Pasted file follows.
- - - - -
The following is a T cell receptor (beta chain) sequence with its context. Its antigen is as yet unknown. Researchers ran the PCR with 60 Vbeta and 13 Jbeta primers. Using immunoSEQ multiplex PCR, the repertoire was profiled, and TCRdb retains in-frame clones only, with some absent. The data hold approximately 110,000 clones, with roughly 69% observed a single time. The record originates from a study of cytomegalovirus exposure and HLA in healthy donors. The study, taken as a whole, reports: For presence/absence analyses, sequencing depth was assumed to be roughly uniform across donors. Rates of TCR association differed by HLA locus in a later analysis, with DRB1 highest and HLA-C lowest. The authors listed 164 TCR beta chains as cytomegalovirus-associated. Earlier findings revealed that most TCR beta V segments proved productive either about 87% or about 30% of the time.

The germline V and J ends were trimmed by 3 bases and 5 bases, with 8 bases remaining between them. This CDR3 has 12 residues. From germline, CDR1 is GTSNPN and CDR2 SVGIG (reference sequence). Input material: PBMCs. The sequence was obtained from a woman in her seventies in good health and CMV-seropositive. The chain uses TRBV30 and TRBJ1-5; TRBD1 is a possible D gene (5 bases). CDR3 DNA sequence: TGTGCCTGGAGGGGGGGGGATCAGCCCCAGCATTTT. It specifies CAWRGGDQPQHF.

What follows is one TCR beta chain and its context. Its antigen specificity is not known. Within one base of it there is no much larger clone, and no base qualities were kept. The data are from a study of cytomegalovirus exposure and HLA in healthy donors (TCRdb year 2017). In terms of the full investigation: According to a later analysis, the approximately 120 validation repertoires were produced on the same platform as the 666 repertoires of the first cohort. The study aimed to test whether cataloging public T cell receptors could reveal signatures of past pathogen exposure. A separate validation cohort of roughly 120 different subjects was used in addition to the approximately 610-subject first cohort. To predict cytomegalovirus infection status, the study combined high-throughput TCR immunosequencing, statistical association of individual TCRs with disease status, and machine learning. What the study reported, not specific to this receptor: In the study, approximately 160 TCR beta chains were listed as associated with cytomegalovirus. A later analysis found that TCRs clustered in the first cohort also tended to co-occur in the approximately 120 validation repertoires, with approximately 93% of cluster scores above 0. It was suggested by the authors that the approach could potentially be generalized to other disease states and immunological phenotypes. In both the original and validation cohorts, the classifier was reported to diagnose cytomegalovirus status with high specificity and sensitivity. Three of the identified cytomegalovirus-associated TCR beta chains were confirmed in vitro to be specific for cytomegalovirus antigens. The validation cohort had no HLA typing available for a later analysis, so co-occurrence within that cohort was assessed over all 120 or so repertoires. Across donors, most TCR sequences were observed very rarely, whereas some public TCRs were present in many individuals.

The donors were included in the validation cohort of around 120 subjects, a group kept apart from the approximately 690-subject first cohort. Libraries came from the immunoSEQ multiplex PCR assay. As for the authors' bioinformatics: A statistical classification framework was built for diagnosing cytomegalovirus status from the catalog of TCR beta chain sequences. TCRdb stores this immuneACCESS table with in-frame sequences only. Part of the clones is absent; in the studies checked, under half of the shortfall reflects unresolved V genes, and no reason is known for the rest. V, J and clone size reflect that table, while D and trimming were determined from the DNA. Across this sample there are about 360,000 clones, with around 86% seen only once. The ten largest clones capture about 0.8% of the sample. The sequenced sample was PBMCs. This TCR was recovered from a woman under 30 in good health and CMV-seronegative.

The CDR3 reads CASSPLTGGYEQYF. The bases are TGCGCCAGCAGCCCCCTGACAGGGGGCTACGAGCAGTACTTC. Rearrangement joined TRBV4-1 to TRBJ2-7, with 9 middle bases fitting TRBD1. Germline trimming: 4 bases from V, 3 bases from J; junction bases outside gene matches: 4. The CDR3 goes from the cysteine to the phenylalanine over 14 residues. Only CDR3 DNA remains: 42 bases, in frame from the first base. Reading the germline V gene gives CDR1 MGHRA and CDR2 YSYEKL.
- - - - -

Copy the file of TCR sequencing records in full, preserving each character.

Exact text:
The following is a T cell receptor (beta chain) sequence with its context. Its antigen is as yet unknown. Researchers ran the PCR with 60 Vbeta and 13 Jbeta primers. Using immunoSEQ multiplex PCR, the repertoire was profiled, and TCRdb retains in-frame clones only, with some absent. The data hold approximately 110,000 clones, with roughly 69% observed a single time. The record originates from a study of cytomegalovirus exposure and HLA in healthy donors. The study, taken as a whole, reports: For presence/absence analyses, sequencing depth was assumed to be roughly uniform across donors. Rates of TCR association differed by HLA locus in a later analysis, with DRB1 highest and HLA-C lowest. The authors listed 164 TCR beta chains as cytomegalovirus-associated. Earlier findings revealed that most TCR beta V segments proved productive either about 87% or about 30% of the time.

The germline V and J ends were trimmed by 3 bases and 5 bases, with 8 bases remaining between them. This CDR3 has 12 residues. From germline, CDR1 is GTSNPN and CDR2 SVGIG (reference sequence). Input material: PBMCs. The sequence was obtained from a woman in her seventies in good health and CMV-seropositive. The chain uses TRBV30 and TRBJ1-5; TRBD1 is a possible D gene (5 bases). CDR3 DNA sequence: TGTGCCTGGAGGGGGGGGGATCAGCCCCAGCATTTT. It specifies CAWRGGDQPQHF.

What follows is one TCR beta chain and its context. Its antigen specificity is not known. Within one base of it there is no much larger clone, and no base qualities were kept. The data are from a study of cytomegalovirus exposure and HLA in healthy donors (TCRdb year 2017). In terms of the full investigation: According to a later analysis, the approximately 120 validation repertoires were produced on the same platform as the 666 repertoires of the first cohort. The study aimed to test whether cataloging public T cell receptors could reveal signatures of past pathogen exposure. A separate validation cohort of roughly 120 different subjects was used in addition to the approximately 610-subject first cohort. To predict cytomegalovirus infection status, the study combined high-throughput TCR immunosequencing, statistical association of individual TCRs with disease status, and machine learning. What the study reported, not specific to this receptor: In the study, approximately 160 TCR beta chains were listed as associated with cytomegalovirus. A later analysis found that TCRs clustered in the first cohort also tended to co-occur in the approximately 120 validation repertoires, with approximately 93% of cluster scores above 0. It was suggested by the authors that the approach could potentially be generalized to other disease states and immunological phenotypes. In both the original and validation cohorts, the classifier was reported to diagnose cytomegalovirus status with high specificity and sensitivity. Three of the identified cytomegalovirus-associated TCR beta chains were confirmed in vitro to be specific for cytomegalovirus antigens. The validation cohort had no HLA typing available for a later analysis, so co-occurrence within that cohort was assessed over all 120 or so repertoires. Across donors, most TCR sequences were observed very rarely, whereas some public TCRs were present in many individuals.

The donors were included in the validation cohort of around 120 subjects, a group kept apart from the approximately 690-subject first cohort. Libraries came from the immunoSEQ multiplex PCR assay. As for the authors' bioinformatics: A statistical classification framework was built for diagnosing cytomegalovirus status from the catalog of TCR beta chain sequences. TCRdb stores this immuneACCESS table with in-frame sequences only. Part of the clones is absent; in the studies checked, under half of the shortfall reflects unresolved V genes, and no reason is known for the rest. V, J and clone size reflect that table, while D and trimming were determined from the DNA. Across this sample there are about 360,000 clones, with around 86% seen only once. The ten largest clones capture about 0.8% of the sample. The sequenced sample was PBMCs. This TCR was recovered from a woman under 30 in good health and CMV-seronegative.

The CDR3 reads CASSPLTGGYEQYF. The bases are TGCGCCAGCAGCCCCCTGACAGGGGGCTACGAGCAGTACTTC. Rearrangement joined TRBV4-1 to TRBJ2-7, with 9 middle bases fitting TRBD1. Germline trimming: 4 bases from V, 3 bases from J; junction bases outside gene matches: 4. The CDR3 goes from the cysteine to the phenylalanine over 14 residues. Only CDR3 DNA remains: 42 bases, in frame from the first base. Reading the germline V gene gives CDR1 MGHRA and CDR2 YSYEKL.